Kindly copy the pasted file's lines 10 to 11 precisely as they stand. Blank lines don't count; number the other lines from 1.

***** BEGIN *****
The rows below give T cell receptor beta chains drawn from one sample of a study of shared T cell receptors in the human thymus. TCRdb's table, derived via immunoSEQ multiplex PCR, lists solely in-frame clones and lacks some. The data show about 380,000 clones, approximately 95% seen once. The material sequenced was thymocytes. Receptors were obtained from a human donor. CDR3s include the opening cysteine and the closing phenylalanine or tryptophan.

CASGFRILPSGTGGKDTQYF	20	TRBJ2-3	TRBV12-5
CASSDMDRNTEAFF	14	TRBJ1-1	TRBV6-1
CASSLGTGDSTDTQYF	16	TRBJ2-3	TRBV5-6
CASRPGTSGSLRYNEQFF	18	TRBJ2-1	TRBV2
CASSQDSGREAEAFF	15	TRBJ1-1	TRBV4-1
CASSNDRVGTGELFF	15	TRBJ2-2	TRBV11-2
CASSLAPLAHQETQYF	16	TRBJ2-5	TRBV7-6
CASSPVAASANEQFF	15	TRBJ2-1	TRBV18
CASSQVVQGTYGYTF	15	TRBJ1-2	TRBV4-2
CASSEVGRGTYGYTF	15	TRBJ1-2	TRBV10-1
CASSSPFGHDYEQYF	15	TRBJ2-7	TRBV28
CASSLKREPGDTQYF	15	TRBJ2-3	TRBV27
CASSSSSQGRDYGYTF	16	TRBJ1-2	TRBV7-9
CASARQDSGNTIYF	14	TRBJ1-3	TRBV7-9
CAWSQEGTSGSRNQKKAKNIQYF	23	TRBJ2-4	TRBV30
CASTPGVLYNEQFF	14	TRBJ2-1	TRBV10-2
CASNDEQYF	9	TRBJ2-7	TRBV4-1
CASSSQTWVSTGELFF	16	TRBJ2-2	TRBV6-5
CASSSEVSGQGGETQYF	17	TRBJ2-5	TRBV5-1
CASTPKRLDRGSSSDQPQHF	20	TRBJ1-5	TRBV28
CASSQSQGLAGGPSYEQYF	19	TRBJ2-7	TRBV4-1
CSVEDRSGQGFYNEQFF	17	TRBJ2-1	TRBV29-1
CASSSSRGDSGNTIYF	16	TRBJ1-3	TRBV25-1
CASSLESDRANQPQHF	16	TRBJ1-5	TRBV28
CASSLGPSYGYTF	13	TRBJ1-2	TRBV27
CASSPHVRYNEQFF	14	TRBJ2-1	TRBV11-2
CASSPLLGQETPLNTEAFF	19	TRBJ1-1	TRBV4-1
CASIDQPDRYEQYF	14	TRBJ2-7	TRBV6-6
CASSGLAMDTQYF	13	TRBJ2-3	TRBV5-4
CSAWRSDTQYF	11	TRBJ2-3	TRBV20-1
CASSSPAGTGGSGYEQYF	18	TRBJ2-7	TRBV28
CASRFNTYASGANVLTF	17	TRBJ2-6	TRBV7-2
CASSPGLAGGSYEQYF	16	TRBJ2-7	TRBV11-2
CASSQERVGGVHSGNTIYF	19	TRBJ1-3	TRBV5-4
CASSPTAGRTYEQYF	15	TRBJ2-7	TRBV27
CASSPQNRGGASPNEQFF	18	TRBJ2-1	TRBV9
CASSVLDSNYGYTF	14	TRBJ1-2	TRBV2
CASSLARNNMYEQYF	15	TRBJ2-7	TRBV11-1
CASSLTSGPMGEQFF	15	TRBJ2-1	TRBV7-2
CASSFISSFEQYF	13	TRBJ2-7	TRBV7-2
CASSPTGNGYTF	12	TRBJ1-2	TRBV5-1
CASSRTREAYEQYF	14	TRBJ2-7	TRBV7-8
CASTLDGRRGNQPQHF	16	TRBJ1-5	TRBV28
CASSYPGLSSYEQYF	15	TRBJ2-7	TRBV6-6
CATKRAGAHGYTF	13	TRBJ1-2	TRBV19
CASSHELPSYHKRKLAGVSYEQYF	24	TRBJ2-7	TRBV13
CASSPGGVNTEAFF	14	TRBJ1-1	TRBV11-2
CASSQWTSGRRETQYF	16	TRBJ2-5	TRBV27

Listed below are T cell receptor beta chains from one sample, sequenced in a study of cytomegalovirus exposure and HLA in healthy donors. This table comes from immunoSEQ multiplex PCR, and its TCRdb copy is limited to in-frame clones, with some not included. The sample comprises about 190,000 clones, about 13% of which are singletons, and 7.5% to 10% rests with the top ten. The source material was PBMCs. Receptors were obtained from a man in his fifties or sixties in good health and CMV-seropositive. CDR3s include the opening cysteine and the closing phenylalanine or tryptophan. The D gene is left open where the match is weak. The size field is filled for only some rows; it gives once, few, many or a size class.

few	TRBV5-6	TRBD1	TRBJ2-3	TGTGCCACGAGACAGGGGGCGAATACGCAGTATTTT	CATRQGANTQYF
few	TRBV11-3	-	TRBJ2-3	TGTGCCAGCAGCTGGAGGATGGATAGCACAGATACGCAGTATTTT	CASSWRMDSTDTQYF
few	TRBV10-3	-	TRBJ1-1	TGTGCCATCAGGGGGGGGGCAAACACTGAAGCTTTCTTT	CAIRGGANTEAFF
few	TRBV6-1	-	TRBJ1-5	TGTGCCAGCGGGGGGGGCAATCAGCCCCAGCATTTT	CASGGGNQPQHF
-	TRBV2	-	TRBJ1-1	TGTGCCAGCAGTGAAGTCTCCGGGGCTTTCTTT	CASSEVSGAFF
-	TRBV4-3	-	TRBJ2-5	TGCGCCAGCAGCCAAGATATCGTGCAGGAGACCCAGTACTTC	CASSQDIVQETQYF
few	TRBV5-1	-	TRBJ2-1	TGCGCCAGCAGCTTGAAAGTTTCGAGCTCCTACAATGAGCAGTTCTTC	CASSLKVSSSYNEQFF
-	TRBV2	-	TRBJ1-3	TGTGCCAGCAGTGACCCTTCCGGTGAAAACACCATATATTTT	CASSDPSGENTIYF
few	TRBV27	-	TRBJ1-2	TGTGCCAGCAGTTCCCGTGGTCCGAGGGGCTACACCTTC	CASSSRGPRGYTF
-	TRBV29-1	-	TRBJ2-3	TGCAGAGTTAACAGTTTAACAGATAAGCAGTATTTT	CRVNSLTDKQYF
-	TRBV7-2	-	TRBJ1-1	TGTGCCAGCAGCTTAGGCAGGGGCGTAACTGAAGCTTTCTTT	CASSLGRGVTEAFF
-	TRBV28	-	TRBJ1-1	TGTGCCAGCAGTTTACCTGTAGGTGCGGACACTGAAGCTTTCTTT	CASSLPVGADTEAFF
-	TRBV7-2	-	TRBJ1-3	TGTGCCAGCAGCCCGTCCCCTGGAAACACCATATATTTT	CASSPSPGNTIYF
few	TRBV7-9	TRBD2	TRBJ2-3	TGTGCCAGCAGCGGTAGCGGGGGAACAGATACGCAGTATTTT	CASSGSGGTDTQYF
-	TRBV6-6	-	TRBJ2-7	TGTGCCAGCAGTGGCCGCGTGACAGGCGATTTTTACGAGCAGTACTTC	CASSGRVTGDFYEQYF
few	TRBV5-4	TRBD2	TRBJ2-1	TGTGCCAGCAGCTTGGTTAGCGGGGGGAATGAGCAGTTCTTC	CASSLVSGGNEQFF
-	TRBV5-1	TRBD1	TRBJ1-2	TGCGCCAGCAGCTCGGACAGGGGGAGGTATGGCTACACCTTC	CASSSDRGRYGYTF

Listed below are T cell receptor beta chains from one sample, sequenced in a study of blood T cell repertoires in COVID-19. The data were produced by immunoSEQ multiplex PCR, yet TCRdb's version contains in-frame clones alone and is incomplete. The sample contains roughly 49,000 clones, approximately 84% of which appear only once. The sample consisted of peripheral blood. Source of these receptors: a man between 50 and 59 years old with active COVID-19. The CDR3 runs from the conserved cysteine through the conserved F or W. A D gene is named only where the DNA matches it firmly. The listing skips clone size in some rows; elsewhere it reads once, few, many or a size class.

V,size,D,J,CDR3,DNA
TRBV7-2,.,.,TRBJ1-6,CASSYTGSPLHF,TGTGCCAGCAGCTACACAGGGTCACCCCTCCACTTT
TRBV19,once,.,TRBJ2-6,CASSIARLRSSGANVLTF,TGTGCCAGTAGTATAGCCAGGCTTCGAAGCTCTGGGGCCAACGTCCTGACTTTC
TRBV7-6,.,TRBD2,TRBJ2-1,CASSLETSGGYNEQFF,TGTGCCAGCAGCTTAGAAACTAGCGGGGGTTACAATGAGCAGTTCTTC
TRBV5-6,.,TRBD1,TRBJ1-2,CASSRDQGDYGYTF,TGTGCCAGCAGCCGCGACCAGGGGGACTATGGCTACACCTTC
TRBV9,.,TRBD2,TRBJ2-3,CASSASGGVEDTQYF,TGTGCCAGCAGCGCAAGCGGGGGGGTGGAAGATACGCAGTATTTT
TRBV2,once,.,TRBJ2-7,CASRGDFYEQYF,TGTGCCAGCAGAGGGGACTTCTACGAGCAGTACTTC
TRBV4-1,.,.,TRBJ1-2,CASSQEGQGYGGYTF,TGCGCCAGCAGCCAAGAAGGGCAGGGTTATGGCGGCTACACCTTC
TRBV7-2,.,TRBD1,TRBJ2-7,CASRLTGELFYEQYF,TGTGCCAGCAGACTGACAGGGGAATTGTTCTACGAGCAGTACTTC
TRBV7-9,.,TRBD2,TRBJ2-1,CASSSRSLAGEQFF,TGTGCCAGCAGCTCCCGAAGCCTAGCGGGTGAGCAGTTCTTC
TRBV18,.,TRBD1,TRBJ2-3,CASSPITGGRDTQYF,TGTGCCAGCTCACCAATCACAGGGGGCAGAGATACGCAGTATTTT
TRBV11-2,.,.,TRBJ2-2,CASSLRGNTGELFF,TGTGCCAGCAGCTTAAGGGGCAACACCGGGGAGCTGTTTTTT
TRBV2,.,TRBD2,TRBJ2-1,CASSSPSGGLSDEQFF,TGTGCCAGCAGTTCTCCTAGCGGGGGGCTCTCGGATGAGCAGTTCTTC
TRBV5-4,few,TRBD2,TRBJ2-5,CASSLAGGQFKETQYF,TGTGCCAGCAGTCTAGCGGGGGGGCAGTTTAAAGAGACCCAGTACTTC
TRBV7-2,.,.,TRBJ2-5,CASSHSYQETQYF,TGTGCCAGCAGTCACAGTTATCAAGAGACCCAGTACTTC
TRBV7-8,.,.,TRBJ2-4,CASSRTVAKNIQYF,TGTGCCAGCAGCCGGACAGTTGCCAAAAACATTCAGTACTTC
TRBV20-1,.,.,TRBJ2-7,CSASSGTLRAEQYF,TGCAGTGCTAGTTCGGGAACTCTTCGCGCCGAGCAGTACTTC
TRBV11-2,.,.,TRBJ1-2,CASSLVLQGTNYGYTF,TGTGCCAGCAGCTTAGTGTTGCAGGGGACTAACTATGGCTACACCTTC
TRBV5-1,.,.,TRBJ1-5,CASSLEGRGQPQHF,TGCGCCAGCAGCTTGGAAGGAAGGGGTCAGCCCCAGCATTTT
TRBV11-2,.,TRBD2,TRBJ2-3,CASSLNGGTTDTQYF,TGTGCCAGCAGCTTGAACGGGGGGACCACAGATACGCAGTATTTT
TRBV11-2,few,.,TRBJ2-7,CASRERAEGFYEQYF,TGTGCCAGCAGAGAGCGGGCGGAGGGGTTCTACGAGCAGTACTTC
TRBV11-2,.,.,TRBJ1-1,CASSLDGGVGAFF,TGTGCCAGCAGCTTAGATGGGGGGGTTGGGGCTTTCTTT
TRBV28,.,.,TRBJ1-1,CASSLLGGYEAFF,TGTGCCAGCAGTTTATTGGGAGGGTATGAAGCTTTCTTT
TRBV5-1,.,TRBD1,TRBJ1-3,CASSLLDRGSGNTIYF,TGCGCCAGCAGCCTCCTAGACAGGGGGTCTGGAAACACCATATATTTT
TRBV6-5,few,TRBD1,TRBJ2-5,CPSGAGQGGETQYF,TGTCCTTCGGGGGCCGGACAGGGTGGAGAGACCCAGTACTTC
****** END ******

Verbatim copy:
CASSQVVQGTYGYTF	15	TRBJ1-2	TRBV4-2
CASSEVGRGTYGYTF	15	TRBJ1-2	TRBV10-1